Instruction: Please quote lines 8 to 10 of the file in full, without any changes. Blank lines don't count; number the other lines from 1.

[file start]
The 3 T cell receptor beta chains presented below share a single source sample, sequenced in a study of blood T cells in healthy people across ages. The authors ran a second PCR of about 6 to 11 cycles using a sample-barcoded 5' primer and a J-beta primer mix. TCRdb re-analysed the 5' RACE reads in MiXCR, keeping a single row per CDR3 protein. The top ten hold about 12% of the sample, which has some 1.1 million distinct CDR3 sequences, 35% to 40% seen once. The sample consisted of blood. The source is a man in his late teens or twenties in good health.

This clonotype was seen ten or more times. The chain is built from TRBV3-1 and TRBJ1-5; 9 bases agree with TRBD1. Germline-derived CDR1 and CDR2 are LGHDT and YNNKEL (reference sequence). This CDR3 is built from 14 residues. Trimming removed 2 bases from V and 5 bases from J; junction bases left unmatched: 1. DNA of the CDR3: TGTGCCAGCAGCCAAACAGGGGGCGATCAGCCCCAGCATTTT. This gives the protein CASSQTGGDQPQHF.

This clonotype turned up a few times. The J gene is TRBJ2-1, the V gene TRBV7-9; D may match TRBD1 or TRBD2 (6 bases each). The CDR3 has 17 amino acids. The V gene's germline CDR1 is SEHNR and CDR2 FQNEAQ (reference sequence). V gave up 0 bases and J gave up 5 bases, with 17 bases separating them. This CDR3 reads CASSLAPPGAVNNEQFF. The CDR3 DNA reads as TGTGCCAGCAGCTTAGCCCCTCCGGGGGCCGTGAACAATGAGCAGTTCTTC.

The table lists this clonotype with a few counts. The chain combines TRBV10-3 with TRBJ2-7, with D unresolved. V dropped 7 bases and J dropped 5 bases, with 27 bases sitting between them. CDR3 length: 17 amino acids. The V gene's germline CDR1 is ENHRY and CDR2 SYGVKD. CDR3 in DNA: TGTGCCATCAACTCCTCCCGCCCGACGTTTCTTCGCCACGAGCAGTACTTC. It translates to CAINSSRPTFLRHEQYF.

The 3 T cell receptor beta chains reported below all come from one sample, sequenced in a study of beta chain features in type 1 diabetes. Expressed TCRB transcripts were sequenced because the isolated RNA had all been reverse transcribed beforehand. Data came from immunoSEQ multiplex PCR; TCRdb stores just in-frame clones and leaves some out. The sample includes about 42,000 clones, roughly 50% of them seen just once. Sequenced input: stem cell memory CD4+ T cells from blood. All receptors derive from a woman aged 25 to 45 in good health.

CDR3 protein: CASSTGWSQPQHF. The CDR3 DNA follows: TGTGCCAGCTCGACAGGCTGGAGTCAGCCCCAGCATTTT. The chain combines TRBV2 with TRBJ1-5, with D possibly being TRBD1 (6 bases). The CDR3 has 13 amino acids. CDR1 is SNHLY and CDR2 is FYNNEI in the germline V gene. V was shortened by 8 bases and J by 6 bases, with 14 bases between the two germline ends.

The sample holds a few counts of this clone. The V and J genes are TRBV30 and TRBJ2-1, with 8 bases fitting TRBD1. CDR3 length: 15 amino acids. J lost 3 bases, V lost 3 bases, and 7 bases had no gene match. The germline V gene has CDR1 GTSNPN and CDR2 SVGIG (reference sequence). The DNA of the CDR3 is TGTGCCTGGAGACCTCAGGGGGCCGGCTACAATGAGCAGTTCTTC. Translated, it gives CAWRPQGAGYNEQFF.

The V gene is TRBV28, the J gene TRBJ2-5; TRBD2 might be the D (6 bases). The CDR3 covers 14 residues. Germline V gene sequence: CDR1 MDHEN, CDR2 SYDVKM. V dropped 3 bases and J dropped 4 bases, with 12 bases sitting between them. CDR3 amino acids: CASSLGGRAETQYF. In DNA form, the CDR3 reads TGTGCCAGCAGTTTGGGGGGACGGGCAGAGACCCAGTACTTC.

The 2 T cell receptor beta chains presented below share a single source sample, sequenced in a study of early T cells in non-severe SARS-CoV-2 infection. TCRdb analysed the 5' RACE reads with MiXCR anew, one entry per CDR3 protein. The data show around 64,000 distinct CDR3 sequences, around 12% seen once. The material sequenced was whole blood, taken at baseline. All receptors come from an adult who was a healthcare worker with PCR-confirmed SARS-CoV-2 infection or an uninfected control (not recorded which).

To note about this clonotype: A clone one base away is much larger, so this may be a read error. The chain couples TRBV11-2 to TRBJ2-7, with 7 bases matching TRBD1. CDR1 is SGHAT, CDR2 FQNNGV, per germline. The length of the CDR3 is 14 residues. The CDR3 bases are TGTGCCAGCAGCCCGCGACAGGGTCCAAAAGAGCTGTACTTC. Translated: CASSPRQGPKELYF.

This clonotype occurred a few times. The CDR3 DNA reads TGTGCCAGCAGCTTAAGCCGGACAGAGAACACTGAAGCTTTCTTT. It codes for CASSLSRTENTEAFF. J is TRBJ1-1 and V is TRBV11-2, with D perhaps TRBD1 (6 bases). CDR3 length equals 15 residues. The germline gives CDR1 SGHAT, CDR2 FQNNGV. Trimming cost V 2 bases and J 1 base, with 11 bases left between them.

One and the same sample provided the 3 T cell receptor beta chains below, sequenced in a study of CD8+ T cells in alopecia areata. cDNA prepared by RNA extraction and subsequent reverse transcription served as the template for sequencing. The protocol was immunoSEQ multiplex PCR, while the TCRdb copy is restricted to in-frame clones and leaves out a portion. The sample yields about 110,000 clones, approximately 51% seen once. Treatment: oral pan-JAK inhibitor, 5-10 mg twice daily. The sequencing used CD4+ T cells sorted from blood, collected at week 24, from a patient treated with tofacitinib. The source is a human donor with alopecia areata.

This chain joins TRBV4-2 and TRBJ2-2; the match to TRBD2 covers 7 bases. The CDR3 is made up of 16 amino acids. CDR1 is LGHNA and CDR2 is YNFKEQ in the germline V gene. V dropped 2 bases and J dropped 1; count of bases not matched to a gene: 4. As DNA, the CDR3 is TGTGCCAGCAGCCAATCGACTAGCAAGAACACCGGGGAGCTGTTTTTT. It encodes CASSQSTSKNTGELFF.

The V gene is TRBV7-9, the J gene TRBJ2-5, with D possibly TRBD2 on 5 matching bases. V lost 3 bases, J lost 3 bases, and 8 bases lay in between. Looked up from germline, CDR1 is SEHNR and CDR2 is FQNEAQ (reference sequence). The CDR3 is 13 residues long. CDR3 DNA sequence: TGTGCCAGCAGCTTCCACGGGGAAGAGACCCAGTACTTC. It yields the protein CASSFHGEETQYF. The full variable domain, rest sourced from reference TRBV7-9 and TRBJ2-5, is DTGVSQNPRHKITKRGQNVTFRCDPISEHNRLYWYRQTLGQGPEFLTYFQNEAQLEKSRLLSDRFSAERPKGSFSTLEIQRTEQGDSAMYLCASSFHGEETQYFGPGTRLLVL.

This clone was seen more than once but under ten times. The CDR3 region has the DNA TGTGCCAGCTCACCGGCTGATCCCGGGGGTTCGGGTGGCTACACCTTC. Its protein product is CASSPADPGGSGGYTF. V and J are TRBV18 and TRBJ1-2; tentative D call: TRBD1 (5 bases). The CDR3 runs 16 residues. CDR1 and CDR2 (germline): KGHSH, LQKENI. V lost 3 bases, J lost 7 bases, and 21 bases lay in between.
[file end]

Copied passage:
The V gene is TRBV28, the J gene TRBJ2-5; TRBD2 might be the D (6 bases). The CDR3 covers 14 residues. Germline V gene sequence: CDR1 MDHEN, CDR2 SYDVKM. V dropped 3 bases and J dropped 4 bases, with 12 bases sitting between them. CDR3 amino acids: CASSLGGRAETQYF. In DNA form, the CDR3 reads TGTGCCAGCAGTTTGGGGGGACGGGCAGAGACCCAGTACTTC.

The 2 T cell receptor beta chains presented below share a single source sample, sequenced in a study of early T cells in non-severe SARS-CoV-2 infection. TCRdb analysed the 5' RACE reads with MiXCR anew, one entry per CDR3 protein. The data show around 64,000 distinct CDR3 sequences, around 12% seen once. The material sequenced was whole blood, taken at baseline. All receptors come from an adult who was a healthcare worker with PCR-confirmed SARS-CoV-2 infection or an uninfected control (not recorded which).

To note about this clonotype: A clone one base away is much larger, so this may be a read error. The chain couples TRBV11-2 to TRBJ2-7, with 7 bases matching TRBD1. CDR1 is SGHAT, CDR2 FQNNGV, per germline. The length of the CDR3 is 14 residues. The CDR3 bases are TGTGCCAGCAGCCCGCGACAGGGTCCAAAAGAGCTGTACTTC. Translated: CASSPRQGPKELYF.